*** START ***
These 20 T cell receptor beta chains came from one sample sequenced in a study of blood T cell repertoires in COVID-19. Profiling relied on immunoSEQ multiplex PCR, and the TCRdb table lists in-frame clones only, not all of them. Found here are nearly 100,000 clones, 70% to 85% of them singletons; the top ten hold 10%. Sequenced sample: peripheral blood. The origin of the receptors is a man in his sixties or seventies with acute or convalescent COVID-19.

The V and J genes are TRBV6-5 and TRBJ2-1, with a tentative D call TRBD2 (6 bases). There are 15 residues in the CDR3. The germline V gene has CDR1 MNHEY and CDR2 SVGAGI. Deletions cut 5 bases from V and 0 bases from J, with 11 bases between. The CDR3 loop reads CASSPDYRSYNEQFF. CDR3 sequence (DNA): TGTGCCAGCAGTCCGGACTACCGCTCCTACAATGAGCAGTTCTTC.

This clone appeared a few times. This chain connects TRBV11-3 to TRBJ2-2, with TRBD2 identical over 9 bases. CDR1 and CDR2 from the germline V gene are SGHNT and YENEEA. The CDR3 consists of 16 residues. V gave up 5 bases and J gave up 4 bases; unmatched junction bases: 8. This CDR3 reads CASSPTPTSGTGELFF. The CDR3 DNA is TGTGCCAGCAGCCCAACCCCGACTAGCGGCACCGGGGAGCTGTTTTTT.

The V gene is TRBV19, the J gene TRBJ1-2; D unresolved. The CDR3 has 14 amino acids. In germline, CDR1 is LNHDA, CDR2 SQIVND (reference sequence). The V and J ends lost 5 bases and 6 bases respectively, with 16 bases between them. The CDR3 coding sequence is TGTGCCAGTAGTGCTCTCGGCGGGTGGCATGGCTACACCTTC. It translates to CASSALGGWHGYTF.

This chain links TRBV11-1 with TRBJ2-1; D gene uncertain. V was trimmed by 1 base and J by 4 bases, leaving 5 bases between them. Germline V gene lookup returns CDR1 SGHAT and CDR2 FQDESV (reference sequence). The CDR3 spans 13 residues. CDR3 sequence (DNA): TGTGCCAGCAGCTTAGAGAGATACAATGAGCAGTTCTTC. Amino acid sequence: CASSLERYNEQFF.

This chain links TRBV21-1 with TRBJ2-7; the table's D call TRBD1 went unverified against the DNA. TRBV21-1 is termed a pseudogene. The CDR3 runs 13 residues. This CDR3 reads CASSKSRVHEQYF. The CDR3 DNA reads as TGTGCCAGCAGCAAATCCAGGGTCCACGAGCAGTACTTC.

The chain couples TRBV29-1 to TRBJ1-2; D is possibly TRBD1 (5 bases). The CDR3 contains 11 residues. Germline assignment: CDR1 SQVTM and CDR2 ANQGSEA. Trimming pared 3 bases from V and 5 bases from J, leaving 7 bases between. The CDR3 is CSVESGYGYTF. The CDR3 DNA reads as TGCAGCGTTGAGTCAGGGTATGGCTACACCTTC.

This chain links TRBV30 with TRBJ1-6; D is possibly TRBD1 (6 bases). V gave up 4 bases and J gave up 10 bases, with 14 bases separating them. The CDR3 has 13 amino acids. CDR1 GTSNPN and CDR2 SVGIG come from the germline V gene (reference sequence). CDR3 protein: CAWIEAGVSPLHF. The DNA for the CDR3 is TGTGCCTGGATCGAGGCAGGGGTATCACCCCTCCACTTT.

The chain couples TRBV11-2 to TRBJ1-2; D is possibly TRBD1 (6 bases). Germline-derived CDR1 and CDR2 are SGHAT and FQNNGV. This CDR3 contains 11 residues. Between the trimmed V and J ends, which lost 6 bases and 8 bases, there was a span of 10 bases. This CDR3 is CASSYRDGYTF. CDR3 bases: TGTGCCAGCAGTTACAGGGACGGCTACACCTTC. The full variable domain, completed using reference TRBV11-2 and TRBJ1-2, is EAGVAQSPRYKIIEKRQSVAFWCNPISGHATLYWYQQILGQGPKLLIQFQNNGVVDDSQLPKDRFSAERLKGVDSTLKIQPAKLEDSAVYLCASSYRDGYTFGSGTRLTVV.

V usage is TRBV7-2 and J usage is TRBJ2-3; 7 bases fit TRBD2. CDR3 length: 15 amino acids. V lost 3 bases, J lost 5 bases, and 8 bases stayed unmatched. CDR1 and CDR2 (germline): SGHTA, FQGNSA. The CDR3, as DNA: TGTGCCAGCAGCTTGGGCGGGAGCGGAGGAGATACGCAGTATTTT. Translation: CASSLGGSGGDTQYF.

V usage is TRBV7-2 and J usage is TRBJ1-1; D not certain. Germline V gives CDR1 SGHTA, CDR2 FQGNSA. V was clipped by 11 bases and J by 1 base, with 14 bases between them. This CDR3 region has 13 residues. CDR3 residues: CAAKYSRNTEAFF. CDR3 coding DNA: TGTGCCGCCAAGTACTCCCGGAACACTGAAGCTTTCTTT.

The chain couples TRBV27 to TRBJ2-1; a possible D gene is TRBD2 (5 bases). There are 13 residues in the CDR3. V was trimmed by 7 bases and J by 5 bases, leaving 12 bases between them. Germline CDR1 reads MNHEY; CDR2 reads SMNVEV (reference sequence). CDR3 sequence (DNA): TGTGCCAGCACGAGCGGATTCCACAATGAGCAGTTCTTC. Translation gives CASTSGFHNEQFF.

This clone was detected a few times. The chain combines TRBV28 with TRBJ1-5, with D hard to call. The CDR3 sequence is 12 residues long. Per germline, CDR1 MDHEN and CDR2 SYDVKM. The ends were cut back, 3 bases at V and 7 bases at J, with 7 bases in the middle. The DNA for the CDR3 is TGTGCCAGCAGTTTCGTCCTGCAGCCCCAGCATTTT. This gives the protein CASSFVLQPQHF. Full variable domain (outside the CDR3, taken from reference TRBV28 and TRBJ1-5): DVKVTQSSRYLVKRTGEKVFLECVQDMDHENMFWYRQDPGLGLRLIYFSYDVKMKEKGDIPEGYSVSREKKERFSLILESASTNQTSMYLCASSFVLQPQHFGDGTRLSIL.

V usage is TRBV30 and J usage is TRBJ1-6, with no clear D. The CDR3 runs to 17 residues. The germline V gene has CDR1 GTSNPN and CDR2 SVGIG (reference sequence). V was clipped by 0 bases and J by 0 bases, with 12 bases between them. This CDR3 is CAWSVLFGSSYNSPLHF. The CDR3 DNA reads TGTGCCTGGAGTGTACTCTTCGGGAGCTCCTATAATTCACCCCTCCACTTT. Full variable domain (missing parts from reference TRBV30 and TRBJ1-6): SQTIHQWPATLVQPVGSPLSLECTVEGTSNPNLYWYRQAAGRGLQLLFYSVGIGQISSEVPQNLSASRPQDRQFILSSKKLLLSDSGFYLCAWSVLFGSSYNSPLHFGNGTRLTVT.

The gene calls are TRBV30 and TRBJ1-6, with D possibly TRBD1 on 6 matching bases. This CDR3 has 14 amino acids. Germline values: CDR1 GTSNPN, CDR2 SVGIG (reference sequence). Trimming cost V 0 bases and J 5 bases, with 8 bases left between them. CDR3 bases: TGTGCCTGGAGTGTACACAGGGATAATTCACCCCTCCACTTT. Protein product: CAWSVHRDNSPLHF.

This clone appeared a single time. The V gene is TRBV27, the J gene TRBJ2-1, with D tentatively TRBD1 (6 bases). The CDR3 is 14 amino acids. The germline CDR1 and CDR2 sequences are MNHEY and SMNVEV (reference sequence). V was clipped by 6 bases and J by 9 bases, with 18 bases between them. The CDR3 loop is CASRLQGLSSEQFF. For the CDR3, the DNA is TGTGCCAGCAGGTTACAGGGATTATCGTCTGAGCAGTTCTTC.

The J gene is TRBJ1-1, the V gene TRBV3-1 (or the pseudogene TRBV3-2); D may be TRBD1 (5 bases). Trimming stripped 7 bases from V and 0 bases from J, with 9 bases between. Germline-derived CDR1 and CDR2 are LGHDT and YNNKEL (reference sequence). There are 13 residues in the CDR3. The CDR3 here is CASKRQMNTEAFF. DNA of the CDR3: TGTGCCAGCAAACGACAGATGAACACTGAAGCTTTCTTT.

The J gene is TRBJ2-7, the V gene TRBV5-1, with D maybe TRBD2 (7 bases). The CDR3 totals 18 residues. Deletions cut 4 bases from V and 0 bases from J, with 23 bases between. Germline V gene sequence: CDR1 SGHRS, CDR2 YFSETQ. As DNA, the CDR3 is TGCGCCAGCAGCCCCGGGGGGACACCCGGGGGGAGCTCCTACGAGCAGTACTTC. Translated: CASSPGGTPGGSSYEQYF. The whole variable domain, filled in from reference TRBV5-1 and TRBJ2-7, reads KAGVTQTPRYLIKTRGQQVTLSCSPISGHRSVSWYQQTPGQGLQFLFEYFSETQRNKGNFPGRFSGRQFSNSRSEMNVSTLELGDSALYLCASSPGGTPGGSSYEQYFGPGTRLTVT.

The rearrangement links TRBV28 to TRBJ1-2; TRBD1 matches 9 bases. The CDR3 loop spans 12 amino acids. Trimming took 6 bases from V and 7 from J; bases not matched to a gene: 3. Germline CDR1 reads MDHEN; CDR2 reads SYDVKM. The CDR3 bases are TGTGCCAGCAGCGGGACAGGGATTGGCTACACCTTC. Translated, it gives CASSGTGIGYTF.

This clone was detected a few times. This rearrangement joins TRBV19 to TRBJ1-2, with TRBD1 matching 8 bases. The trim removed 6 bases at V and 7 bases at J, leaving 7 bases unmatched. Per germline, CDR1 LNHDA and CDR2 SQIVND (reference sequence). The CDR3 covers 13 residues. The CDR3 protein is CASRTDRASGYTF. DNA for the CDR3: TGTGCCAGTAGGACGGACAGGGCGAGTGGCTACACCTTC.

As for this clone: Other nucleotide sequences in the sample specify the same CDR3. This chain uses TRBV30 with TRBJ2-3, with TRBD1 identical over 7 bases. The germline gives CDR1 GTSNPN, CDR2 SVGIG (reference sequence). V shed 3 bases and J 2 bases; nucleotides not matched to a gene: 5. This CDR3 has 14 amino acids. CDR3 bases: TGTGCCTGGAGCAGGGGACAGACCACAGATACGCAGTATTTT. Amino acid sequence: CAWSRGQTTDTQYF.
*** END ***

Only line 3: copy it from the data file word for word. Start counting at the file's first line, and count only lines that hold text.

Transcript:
This clone appeared a few times. This chain connects TRBV11-3 to TRBJ2-2, with TRBD2 identical over 9 bases. CDR1 and CDR2 from the germline V gene are SGHNT and YENEEA. The CDR3 consists of 16 residues. V gave up 5 bases and J gave up 4 bases; unmatched junction bases: 8. This CDR3 reads CASSPTPTSGTGELFF. The CDR3 DNA is TGTGCCAGCAGCCCAACCCCGACTAGCGGCACCGGGGAGCTGTTTTTT.